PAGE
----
Speech Pathology Confidential

Bryan Castañeda told me the following:

I was talking to a good friend of mine who’s a speech pathologist. He works for a woman who runs a private practice in Connecticut. Says that a third of his patients require the amount of treatment his boss recommends, a third require treatment but less than she recommends, and a third require no treatment at all. But his boss is skilled at preying on parents’ insecurities (and their clientele has a lot of money), so she makes a killing. He agreed with your advice that people should be more skeptical of the claims of medical professionals and do their own research to evaluate to those claims.

The woman who runs the practice has a Master’s in speech pathology, same as Bryan’s friend. I asked about the treatments. Bryan’s friend replied:

It depends on the diagnosis. If it’s a speech disorder, we do articulation therapy. Articulation therapy usually consists of drills, correcting erred sounds by shaping the articulators appropriately and then having the client produce the sound in isolation, at the word, phrase, and sentence levels, and then in reading aloud and in conversation until they’ve reached 100% or close to 100% accuracy.

If it’s a language disorder, we do language therapy. Language therapy is a little more complicated. We target specific language areas based on the results of previous testing. It can vary a lot, but some of the more common things I do is read passages and have the client answer questions about it, teach grammar, work on formulating sentences appropriately, teach vocabulary, and word classification activities. A lot of worksheets and games too — materials that my boss writes off at tax time. We bill by the hour, so more hours certainly equals more pay for her,” he says. “We are all salaried, so the tighter she crams our schedules the more she gets to keep at the end of the day.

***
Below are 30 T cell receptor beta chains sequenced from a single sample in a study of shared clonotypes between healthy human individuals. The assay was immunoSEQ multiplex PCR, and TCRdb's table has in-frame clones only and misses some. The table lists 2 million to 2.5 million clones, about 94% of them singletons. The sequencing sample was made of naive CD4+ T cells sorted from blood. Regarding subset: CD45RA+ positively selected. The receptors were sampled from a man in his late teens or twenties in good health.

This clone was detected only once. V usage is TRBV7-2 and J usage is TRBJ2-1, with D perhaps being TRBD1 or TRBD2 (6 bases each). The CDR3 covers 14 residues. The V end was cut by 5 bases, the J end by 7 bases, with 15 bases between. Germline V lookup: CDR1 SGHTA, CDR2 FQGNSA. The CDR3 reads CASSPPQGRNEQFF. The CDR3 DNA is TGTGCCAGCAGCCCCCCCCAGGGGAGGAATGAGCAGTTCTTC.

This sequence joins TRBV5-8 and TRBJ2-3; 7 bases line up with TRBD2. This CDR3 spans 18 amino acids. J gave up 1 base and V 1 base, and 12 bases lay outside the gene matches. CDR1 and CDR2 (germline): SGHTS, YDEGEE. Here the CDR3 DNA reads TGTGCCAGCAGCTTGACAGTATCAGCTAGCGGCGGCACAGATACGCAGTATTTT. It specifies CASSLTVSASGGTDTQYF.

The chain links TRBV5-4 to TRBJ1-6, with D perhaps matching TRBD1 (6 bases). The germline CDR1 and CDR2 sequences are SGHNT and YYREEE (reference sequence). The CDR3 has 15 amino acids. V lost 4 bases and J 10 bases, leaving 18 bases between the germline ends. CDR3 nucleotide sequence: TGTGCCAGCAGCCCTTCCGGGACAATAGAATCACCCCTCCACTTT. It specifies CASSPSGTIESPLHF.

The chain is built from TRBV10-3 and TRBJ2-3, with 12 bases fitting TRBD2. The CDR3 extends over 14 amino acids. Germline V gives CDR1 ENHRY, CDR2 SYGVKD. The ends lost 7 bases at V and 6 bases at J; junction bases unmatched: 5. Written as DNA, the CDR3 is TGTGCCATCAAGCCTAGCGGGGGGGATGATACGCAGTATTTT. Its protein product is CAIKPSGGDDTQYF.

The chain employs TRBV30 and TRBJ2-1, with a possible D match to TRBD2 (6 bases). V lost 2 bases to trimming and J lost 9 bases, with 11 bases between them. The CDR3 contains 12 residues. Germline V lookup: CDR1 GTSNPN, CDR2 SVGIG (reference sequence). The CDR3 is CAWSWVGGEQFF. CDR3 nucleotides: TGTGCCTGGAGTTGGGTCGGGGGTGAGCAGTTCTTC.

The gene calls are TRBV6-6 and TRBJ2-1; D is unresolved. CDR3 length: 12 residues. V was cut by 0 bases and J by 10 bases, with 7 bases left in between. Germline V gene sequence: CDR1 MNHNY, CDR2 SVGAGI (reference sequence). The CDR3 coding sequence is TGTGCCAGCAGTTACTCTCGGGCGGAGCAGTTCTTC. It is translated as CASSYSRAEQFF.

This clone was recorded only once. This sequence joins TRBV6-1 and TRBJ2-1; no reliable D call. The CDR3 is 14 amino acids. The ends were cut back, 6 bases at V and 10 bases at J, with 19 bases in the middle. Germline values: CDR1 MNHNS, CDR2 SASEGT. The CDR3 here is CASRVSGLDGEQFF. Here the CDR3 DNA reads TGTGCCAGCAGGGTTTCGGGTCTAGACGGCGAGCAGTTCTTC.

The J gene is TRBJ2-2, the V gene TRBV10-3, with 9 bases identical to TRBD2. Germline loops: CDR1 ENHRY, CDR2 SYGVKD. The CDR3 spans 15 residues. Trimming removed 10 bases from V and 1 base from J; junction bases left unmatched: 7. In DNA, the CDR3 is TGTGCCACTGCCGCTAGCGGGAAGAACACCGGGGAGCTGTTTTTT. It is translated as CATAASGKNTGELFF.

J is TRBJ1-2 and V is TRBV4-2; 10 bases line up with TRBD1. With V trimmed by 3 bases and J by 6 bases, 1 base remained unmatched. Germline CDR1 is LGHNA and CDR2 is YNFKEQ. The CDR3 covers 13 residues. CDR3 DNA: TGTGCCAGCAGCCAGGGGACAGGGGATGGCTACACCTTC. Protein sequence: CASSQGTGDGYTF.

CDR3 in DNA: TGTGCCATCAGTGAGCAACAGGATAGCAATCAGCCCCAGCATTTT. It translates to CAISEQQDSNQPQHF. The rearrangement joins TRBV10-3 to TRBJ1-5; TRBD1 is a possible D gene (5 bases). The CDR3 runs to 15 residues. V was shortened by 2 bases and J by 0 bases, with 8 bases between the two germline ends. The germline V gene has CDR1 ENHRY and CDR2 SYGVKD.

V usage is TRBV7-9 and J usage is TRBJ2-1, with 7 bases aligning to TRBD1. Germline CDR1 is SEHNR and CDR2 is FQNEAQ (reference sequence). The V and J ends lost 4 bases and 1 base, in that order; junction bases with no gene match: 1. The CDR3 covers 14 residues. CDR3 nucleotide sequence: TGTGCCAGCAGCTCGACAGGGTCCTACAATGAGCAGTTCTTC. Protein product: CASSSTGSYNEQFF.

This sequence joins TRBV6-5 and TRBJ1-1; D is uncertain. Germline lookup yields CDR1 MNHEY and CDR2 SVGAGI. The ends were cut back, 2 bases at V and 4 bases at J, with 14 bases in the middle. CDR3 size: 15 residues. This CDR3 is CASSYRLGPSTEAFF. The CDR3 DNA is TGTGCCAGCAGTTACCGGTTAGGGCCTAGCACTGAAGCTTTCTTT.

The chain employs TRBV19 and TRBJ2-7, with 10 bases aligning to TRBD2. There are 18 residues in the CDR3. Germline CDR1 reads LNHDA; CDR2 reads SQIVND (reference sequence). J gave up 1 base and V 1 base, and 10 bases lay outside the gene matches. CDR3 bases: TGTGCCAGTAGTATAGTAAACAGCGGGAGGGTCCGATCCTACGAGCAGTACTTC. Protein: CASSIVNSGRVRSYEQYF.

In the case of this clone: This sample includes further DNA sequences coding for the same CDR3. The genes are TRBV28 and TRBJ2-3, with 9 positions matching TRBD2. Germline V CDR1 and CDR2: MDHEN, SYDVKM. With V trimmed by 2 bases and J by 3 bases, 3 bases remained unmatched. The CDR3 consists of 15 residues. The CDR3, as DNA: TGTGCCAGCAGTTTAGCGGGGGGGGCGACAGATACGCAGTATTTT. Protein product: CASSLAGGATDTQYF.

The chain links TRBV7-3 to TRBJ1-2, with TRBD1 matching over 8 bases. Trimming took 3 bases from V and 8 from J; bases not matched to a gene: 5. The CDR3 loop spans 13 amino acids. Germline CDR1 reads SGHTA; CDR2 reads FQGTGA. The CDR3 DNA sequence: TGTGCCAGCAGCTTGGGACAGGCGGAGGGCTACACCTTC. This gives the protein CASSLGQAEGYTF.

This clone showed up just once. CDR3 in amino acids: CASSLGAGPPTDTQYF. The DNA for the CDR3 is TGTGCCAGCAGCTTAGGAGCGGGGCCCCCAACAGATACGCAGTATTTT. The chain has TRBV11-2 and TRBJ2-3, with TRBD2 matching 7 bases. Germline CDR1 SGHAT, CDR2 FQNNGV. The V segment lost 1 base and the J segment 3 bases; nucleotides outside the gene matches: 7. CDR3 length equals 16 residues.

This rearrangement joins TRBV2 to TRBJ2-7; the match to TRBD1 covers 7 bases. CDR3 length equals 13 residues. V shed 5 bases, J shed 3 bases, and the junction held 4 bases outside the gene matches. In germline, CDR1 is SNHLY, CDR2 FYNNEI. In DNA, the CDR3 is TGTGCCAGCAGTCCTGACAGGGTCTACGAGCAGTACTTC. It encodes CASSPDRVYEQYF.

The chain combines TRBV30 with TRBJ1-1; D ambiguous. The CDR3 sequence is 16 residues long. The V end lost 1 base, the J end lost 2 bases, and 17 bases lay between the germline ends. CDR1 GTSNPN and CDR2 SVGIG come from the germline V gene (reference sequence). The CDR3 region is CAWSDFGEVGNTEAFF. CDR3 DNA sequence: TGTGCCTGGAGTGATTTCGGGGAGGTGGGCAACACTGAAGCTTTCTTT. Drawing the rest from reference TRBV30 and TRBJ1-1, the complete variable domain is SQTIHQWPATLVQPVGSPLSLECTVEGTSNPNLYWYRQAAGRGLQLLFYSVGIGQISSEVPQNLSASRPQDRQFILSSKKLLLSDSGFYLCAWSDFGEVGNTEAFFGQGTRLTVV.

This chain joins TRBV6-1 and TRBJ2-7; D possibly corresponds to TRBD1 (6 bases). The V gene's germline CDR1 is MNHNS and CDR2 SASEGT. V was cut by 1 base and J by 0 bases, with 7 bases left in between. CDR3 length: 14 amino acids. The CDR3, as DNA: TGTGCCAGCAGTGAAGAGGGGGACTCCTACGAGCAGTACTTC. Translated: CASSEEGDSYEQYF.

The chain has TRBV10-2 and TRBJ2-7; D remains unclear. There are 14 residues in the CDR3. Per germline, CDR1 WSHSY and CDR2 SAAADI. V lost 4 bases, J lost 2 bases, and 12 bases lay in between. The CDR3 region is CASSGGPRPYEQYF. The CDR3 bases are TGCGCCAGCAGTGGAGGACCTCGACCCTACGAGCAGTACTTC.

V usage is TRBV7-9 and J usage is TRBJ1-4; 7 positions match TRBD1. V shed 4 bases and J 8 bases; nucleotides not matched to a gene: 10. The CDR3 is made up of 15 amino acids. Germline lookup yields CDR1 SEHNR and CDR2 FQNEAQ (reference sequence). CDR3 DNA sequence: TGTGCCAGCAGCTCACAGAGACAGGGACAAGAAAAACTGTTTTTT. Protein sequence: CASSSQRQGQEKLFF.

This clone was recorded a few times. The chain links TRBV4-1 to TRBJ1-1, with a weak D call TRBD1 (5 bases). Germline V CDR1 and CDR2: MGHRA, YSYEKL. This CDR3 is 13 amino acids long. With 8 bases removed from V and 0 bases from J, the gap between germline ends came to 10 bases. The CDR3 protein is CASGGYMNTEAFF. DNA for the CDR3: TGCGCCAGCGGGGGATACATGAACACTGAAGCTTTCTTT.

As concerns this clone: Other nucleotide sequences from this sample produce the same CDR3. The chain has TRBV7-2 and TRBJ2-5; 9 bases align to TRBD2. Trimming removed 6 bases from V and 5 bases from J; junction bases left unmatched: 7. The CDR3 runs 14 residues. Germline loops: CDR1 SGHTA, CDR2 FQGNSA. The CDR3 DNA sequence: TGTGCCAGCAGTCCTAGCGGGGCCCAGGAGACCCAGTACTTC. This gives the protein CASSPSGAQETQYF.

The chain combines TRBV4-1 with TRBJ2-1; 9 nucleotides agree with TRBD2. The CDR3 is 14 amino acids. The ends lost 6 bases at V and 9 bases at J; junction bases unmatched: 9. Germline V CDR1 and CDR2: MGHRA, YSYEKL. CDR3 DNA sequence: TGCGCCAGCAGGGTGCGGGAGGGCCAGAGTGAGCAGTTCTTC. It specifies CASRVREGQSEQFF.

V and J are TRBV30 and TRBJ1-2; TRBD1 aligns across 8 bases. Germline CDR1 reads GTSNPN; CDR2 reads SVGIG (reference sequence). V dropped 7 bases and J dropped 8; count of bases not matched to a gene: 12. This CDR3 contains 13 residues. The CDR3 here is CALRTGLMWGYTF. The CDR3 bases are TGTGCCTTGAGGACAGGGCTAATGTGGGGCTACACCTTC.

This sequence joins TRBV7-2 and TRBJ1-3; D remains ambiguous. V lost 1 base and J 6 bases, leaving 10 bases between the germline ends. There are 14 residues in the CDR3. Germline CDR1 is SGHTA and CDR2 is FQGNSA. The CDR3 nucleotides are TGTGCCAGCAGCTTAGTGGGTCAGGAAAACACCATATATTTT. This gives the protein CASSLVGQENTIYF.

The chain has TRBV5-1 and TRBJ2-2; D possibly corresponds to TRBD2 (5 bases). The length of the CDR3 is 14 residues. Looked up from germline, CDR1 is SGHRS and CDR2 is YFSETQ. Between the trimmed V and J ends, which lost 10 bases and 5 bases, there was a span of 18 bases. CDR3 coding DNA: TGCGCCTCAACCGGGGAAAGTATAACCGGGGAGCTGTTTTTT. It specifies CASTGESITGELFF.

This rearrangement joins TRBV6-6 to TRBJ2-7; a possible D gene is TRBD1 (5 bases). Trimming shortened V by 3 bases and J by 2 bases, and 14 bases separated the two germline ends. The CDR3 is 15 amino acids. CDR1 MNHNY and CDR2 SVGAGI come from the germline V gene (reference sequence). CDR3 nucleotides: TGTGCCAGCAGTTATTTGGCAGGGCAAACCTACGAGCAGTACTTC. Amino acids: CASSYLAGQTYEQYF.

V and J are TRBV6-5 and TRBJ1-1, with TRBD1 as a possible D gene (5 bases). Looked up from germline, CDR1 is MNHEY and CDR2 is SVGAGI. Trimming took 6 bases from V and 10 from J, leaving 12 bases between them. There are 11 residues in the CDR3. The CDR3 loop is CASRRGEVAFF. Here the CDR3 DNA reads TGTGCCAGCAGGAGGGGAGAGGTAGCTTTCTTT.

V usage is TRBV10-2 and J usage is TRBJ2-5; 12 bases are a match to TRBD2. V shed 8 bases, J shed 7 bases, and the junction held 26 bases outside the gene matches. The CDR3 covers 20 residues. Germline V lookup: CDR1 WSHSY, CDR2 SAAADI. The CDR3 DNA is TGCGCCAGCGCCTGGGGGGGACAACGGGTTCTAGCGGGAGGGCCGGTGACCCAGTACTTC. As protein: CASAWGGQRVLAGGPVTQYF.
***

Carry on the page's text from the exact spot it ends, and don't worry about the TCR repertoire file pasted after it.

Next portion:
At least the unhelpful treatments are harmless, in contrast to a large fraction of mainstream medicine, where children have their tonsils removed, and so on.

3 Replies to “Speech Pathology Confidential”

  1. So what did cause the long-term doubling of life expectancy in England from 32 in 1680 to 65 in 1942? There is general agreement that medicine was not responsible and that the major factor was better resistance to disease, and that the only thing that could have made this possible was better nutrition.

    How much has modern medicine contributed to the increase in life expectancy? The answer seems to be about 20 per cent, much less than improved nutrition and improved sanitation.

    It is easy to adopt a patronizing attitude to those patients who, from 425 BC to 1865, imagined their doctors were doing them good when they were only doing them harm. But we too are credulous. We owe much less to modern medicine than we can imagine

    Wootton, David (2006-06-22). Bad Medicine : Doctors Doing Harm Since Hippocrates (Kindle Locations 4196-4200). Oxford University Press. Kindle Edition.

    Seth: In addition to better nutrition, there were big improvements in public hygiene, e.g., cleaner water. It became a lot safer to live in a city.

  2. MJB’s remark implies to me that economic historians have grossly underestimated economic growth rates during the Agricultural and Industrial Revolutions: that doubling of life expectancy, after all, was accompanied by large population growth rates.

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